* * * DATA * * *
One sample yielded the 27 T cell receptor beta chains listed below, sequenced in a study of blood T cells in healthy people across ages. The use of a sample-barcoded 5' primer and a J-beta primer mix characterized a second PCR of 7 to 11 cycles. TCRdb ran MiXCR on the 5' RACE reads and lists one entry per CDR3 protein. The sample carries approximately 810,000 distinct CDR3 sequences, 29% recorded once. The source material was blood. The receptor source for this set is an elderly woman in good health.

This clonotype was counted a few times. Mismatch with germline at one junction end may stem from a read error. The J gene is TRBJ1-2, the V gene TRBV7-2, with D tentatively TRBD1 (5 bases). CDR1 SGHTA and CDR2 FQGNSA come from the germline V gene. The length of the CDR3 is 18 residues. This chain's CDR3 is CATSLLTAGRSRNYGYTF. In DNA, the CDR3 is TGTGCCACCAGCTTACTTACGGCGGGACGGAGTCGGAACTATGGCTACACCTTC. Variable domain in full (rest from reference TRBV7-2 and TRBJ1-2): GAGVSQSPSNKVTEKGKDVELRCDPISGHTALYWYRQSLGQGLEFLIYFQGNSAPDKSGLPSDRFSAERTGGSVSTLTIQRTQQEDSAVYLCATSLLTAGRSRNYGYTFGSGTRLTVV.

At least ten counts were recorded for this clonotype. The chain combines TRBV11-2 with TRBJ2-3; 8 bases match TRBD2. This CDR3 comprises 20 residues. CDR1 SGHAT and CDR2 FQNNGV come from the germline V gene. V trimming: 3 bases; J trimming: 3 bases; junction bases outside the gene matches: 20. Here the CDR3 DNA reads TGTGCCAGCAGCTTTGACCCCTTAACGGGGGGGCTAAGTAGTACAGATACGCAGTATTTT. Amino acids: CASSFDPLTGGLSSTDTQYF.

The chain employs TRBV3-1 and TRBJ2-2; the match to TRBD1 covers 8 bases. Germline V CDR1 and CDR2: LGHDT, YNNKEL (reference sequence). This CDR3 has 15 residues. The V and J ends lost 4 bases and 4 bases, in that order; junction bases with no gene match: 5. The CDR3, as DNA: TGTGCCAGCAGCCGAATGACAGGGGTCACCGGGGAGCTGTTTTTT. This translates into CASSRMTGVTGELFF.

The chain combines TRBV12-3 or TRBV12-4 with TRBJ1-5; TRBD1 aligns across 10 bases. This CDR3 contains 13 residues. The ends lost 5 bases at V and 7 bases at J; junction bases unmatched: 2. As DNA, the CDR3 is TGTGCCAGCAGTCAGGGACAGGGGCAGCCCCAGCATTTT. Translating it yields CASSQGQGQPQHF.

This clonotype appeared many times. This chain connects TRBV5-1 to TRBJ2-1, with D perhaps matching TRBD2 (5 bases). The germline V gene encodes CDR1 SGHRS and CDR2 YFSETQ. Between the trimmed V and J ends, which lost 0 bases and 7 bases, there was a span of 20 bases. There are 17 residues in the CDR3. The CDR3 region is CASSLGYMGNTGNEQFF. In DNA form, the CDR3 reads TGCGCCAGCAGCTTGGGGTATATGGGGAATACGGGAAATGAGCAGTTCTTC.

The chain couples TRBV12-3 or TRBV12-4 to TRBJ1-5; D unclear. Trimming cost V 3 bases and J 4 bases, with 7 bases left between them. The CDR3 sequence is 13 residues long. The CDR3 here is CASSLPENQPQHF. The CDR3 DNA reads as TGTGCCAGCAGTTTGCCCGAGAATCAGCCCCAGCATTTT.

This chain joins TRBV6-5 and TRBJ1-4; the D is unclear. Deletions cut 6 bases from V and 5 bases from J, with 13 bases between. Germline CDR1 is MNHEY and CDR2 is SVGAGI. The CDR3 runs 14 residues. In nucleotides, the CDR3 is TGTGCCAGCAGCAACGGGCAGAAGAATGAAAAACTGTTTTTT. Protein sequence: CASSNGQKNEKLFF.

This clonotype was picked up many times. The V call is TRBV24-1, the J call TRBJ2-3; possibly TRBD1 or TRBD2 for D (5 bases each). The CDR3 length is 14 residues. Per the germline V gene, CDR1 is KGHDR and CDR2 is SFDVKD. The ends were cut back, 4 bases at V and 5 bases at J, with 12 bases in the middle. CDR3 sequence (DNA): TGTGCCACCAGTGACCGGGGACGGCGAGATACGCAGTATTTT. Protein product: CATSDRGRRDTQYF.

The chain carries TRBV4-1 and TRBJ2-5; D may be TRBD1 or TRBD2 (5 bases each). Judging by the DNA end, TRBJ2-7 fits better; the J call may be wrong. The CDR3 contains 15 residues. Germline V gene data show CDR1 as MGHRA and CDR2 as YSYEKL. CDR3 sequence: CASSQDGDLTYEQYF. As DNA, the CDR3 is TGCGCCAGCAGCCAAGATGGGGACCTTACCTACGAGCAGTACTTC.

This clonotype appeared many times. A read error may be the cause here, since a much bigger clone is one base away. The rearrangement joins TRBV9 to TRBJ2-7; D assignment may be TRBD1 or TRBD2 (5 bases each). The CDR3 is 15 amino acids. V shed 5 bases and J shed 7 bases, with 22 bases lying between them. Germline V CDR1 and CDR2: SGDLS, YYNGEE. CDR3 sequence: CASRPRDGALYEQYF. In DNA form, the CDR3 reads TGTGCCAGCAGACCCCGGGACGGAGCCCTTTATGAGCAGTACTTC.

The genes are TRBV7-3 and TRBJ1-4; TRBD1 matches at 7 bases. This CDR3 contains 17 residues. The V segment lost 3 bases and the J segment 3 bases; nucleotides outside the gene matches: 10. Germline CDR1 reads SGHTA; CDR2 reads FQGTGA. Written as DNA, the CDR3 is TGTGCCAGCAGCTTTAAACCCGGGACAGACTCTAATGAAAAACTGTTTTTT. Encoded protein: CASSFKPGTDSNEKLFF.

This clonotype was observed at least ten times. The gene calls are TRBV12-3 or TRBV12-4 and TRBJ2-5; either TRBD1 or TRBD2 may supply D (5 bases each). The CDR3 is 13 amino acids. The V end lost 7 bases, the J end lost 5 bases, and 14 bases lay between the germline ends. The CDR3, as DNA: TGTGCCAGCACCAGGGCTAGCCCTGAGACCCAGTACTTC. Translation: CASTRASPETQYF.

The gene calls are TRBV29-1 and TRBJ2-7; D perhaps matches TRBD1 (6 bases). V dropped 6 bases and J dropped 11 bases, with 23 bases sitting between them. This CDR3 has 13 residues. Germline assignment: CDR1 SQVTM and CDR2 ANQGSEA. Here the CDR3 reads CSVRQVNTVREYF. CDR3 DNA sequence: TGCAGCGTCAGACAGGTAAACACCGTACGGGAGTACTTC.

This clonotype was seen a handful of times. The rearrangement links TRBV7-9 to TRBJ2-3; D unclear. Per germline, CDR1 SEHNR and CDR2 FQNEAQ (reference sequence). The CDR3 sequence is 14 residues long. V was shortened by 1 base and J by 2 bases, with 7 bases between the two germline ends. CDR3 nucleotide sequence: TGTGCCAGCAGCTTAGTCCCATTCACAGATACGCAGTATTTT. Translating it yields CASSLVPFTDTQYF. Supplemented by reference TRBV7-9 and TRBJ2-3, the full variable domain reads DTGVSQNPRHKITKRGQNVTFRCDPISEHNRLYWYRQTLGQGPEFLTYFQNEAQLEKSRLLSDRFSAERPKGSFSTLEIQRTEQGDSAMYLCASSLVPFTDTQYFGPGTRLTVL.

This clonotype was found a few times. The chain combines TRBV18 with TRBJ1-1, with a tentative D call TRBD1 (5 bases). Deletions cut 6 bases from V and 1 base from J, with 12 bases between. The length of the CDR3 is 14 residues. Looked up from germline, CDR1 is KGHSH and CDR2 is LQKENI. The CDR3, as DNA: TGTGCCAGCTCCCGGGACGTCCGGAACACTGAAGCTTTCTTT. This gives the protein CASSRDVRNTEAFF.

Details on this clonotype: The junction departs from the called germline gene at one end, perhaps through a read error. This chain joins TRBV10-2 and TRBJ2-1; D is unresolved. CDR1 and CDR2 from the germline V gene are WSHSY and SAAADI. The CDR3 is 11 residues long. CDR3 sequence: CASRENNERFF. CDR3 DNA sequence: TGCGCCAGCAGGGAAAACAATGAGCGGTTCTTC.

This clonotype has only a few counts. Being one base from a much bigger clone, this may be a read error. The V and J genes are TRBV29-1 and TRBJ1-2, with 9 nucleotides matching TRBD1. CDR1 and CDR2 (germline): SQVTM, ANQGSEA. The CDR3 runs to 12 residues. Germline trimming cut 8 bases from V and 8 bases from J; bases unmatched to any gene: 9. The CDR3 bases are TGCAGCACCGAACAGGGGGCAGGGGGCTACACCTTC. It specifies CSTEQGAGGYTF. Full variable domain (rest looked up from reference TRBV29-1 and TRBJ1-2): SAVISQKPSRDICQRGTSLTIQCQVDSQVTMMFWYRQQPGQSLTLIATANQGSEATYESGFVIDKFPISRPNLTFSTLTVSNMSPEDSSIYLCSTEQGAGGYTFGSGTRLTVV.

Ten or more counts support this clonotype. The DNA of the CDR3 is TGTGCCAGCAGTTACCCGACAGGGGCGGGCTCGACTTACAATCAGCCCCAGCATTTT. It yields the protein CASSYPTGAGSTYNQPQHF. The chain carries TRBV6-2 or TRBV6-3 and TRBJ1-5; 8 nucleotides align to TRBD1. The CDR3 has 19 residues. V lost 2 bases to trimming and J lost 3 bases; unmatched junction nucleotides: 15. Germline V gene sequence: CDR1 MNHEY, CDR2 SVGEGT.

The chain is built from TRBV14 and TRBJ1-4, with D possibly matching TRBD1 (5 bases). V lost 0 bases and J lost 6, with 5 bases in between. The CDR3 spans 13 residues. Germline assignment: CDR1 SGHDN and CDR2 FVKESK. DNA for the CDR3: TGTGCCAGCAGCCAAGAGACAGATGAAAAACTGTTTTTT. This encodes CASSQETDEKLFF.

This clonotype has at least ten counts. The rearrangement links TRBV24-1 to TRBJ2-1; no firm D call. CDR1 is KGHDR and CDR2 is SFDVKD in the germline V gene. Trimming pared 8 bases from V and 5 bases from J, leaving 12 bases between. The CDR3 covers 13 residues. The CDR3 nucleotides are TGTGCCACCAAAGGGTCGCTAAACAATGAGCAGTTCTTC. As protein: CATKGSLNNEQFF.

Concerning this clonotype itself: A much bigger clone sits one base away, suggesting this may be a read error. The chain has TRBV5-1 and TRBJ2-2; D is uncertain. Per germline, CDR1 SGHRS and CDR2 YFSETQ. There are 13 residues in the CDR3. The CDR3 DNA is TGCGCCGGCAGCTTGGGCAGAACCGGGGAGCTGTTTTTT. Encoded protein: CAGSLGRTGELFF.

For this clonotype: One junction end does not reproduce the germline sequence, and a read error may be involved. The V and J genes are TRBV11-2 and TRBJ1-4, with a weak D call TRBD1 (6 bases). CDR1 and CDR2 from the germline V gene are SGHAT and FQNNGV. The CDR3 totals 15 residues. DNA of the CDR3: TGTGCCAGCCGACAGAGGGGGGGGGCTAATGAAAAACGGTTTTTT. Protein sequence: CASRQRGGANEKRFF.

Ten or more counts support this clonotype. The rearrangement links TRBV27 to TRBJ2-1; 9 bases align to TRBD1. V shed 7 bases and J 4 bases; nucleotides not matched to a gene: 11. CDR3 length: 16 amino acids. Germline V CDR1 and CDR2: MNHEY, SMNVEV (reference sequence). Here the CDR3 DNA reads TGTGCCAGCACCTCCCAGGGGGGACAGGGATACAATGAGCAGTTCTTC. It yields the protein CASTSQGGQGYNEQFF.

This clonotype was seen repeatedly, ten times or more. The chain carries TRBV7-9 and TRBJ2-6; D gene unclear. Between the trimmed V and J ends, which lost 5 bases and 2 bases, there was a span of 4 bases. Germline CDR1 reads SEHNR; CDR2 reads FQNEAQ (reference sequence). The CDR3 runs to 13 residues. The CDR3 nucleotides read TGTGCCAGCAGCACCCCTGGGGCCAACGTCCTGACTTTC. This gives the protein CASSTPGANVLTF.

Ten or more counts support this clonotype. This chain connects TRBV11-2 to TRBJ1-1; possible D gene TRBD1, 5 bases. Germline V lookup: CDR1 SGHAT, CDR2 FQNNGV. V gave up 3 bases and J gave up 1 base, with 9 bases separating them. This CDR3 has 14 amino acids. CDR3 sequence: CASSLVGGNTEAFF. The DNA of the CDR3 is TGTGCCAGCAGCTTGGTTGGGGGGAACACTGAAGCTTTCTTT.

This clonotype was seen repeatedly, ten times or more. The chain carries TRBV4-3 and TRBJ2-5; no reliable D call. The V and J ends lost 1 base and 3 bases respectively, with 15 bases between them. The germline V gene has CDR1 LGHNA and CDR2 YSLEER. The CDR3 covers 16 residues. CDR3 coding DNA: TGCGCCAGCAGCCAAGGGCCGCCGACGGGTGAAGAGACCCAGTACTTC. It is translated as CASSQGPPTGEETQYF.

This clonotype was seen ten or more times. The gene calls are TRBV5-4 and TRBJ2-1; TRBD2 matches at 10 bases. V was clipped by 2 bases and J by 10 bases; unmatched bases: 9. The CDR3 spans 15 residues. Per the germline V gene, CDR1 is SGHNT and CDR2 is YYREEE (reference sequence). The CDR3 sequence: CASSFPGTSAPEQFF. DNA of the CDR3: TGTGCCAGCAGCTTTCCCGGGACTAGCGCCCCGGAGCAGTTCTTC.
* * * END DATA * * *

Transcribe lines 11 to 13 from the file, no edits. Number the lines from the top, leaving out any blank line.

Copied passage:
This clonotype appeared many times. A read error may be the cause here, since a much bigger clone is one base away. The rearrangement joins TRBV9 to TRBJ2-7; D assignment may be TRBD1 or TRBD2 (5 bases each). The CDR3 is 15 amino acids. V shed 5 bases and J shed 7 bases, with 22 bases lying between them. Germline V CDR1 and CDR2: SGDLS, YYNGEE. CDR3 sequence: CASRPRDGALYEQYF. In DNA form, the CDR3 reads TGTGCCAGCAGACCCCGGGACGGAGCCCTTTATGAGCAGTACTTC.

The genes are TRBV7-3 and TRBJ1-4; TRBD1 matches at 7 bases. This CDR3 contains 17 residues. The V segment lost 3 bases and the J segment 3 bases; nucleotides outside the gene matches: 10. Germline CDR1 reads SGHTA; CDR2 reads FQGTGA. Written as DNA, the CDR3 is TGTGCCAGCAGCTTTAAACCCGGGACAGACTCTAATGAAAAACTGTTTTTT. Encoded protein: CASSFKPGTDSNEKLFF.

This clonotype was observed at least ten times. The gene calls are TRBV12-3 or TRBV12-4 and TRBJ2-5; either TRBD1 or TRBD2 may supply D (5 bases each). The CDR3 is 13 amino acids. The V end lost 7 bases, the J end lost 5 bases, and 14 bases lay between the germline ends. The CDR3, as DNA: TGTGCCAGCACCAGGGCTAGCCCTGAGACCCAGTACTTC. Translation: CASTRASPETQYF.